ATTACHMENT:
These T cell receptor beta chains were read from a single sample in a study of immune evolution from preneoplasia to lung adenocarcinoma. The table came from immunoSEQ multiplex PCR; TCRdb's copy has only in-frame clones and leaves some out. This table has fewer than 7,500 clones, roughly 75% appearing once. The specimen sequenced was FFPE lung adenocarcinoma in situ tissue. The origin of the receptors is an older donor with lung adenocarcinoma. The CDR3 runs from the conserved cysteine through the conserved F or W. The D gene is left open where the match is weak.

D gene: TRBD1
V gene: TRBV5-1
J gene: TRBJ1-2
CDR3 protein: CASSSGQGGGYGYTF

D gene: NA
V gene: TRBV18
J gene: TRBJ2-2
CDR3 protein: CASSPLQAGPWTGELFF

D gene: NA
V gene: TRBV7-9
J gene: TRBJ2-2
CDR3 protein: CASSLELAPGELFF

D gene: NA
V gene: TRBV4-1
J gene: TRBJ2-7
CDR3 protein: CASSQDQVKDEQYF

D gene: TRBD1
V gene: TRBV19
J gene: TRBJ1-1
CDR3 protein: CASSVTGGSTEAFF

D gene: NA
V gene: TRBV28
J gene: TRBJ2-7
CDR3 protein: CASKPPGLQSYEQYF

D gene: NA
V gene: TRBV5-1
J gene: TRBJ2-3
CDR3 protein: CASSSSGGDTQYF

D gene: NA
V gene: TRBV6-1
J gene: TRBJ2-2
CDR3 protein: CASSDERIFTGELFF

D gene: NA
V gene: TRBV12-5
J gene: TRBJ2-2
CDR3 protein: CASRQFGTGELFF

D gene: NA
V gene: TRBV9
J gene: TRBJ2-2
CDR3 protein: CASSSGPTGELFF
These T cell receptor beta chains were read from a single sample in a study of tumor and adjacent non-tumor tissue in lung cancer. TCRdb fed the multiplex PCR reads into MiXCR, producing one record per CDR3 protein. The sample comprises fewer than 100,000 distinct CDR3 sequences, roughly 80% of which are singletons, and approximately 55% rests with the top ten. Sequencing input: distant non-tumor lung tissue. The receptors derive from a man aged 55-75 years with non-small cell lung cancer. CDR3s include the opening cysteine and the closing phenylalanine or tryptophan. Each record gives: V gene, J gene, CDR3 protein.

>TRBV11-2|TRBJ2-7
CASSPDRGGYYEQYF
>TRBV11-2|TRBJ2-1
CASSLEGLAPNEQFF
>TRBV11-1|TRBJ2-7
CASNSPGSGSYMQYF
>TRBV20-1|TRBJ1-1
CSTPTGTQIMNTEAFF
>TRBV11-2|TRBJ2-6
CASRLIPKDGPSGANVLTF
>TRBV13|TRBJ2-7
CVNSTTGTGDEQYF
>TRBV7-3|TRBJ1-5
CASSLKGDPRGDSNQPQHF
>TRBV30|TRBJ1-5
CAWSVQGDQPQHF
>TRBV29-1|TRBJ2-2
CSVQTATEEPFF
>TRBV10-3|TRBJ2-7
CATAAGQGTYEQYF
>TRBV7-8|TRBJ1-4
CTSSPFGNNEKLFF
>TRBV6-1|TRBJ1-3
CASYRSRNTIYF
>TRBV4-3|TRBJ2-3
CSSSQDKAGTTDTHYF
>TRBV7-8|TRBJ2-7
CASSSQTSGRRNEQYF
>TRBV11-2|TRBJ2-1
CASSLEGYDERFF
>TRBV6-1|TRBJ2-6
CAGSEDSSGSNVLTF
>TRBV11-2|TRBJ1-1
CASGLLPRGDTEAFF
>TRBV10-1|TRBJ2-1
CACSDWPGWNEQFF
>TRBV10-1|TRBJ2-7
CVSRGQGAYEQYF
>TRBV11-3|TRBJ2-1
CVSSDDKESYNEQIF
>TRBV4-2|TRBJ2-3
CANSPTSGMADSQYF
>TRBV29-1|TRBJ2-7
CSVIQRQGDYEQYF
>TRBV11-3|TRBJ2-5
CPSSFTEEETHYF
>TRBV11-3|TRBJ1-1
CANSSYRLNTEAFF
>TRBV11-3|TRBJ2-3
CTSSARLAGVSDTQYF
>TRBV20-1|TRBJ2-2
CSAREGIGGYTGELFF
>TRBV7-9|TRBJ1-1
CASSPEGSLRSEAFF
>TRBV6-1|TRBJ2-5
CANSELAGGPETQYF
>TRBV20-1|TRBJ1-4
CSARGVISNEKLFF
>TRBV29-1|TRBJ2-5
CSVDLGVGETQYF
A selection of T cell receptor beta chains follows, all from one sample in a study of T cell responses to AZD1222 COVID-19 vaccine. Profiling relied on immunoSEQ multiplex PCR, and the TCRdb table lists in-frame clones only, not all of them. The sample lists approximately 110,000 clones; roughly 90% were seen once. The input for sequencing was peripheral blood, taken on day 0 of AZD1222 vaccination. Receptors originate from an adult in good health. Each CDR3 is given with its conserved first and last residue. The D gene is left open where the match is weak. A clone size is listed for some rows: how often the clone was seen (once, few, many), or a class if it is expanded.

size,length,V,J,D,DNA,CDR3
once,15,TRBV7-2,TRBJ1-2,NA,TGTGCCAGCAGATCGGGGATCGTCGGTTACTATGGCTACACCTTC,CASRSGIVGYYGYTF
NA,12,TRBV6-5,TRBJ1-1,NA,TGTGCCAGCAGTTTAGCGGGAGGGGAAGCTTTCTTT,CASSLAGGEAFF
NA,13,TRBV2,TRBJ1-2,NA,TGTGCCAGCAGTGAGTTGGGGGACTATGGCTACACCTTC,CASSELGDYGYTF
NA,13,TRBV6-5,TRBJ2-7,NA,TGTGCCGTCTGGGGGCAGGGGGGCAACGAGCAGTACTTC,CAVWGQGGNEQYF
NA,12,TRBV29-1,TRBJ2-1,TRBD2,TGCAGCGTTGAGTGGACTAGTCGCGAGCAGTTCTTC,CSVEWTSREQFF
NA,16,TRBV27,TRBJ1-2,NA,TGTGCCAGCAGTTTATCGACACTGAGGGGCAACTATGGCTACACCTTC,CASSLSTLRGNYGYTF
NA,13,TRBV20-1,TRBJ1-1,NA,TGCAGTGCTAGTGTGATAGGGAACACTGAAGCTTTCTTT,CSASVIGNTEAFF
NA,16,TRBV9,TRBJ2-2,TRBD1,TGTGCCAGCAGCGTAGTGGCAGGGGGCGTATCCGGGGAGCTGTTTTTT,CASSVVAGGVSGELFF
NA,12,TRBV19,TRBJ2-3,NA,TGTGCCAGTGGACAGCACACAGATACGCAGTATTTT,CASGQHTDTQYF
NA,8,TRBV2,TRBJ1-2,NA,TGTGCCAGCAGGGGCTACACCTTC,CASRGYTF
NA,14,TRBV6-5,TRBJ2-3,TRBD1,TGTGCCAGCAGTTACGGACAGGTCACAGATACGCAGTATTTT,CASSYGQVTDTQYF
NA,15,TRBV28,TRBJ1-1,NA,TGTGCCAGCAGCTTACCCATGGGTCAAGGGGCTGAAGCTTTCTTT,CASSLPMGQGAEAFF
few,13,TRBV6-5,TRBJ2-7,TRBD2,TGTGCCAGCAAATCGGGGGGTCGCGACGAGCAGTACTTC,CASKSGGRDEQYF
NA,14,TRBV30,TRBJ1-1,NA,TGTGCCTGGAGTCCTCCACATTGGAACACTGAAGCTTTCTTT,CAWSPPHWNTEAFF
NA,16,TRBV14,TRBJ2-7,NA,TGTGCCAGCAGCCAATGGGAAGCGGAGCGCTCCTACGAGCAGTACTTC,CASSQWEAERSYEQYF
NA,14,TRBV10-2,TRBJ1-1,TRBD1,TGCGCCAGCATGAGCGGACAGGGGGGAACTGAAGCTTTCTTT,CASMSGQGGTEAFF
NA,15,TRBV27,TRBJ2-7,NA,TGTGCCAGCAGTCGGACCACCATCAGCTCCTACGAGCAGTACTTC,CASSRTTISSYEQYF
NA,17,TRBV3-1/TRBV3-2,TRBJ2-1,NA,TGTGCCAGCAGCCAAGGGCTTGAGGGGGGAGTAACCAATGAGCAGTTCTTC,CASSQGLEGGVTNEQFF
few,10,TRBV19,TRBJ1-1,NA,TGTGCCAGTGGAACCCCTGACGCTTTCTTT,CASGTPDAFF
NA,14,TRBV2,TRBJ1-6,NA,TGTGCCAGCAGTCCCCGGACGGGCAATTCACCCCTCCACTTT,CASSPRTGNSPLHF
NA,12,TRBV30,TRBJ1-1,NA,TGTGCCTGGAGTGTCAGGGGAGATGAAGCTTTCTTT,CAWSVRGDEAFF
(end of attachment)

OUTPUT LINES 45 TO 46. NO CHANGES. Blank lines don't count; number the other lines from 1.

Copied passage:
>TRBV11-2|TRBJ2-1
CASSLEGLAPNEQFF